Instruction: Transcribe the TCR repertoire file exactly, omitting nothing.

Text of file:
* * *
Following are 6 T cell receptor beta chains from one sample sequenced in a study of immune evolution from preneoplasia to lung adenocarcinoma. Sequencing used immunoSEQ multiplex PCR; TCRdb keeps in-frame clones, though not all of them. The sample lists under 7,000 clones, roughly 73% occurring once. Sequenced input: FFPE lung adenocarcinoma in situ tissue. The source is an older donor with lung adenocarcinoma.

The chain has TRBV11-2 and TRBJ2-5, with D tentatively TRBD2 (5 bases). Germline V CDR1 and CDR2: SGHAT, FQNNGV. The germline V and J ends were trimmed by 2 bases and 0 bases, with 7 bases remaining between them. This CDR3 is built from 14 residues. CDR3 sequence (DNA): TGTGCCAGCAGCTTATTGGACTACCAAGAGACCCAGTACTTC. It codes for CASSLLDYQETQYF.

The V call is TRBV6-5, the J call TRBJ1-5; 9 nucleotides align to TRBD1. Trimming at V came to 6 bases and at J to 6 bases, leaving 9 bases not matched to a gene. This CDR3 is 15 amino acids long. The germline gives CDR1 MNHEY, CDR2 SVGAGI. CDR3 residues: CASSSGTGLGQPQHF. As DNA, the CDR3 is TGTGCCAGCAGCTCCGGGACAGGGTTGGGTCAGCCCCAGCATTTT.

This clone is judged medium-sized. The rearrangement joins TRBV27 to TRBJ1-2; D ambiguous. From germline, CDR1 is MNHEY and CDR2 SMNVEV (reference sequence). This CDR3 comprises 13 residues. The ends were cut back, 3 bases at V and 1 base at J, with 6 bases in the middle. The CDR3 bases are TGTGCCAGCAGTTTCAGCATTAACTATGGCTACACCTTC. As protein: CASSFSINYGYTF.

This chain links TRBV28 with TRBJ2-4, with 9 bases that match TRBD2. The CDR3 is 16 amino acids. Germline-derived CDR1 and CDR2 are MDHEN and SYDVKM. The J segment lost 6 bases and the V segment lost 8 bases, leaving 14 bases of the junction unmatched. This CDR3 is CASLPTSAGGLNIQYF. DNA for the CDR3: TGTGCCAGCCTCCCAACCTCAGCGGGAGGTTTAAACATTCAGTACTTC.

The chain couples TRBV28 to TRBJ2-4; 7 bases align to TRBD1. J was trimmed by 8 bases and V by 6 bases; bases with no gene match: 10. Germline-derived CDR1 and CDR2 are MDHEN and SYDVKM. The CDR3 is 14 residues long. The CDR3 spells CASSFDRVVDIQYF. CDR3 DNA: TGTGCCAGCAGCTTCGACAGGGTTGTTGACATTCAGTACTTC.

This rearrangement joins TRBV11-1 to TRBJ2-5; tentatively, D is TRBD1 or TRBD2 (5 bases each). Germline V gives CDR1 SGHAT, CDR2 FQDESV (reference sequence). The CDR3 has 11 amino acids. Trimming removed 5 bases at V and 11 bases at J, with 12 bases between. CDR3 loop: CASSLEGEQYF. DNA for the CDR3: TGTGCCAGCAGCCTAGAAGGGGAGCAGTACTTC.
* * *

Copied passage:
Following are 6 T cell receptor beta chains from one sample sequenced in a study of immune evolution from preneoplasia to lung adenocarcinoma. Sequencing used immunoSEQ multiplex PCR; TCRdb keeps in-frame clones, though not all of them. The sample lists under 7,000 clones, roughly 73% occurring once. Sequenced input: FFPE lung adenocarcinoma in situ tissue. The source is an older donor with lung adenocarcinoma.

The chain has TRBV11-2 and TRBJ2-5, with D tentatively TRBD2 (5 bases). Germline V CDR1 and CDR2: SGHAT, FQNNGV. The germline V and J ends were trimmed by 2 bases and 0 bases, with 7 bases remaining between them. This CDR3 is built from 14 residues. CDR3 sequence (DNA): TGTGCCAGCAGCTTATTGGACTACCAAGAGACCCAGTACTTC. It codes for CASSLLDYQETQYF.

The V call is TRBV6-5, the J call TRBJ1-5; 9 nucleotides align to TRBD1. Trimming at V came to 6 bases and at J to 6 bases, leaving 9 bases not matched to a gene. This CDR3 is 15 amino acids long. The germline gives CDR1 MNHEY, CDR2 SVGAGI. CDR3 residues: CASSSGTGLGQPQHF. As DNA, the CDR3 is TGTGCCAGCAGCTCCGGGACAGGGTTGGGTCAGCCCCAGCATTTT.

This clone is judged medium-sized. The rearrangement joins TRBV27 to TRBJ1-2; D ambiguous. From germline, CDR1 is MNHEY and CDR2 SMNVEV (reference sequence). This CDR3 comprises 13 residues. The ends were cut back, 3 bases at V and 1 base at J, with 6 bases in the middle. The CDR3 bases are TGTGCCAGCAGTTTCAGCATTAACTATGGCTACACCTTC. As protein: CASSFSINYGYTF.

This chain links TRBV28 with TRBJ2-4, with 9 bases that match TRBD2. The CDR3 is 16 amino acids. Germline-derived CDR1 and CDR2 are MDHEN and SYDVKM. The J segment lost 6 bases and the V segment lost 8 bases, leaving 14 bases of the junction unmatched. This CDR3 is CASLPTSAGGLNIQYF. DNA for the CDR3: TGTGCCAGCCTCCCAACCTCAGCGGGAGGTTTAAACATTCAGTACTTC.

The chain couples TRBV28 to TRBJ2-4; 7 bases align to TRBD1. J was trimmed by 8 bases and V by 6 bases; bases with no gene match: 10. Germline-derived CDR1 and CDR2 are MDHEN and SYDVKM. The CDR3 is 14 residues long. The CDR3 spells CASSFDRVVDIQYF. CDR3 DNA: TGTGCCAGCAGCTTCGACAGGGTTGTTGACATTCAGTACTTC.

This rearrangement joins TRBV11-1 to TRBJ2-5; tentatively, D is TRBD1 or TRBD2 (5 bases each). Germline V gives CDR1 SGHAT, CDR2 FQDESV (reference sequence). The CDR3 has 11 amino acids. Trimming removed 5 bases at V and 11 bases at J, with 12 bases between. CDR3 loop: CASSLEGEQYF. DNA for the CDR3: TGTGCCAGCAGCCTAGAAGGGGAGCAGTACTTC.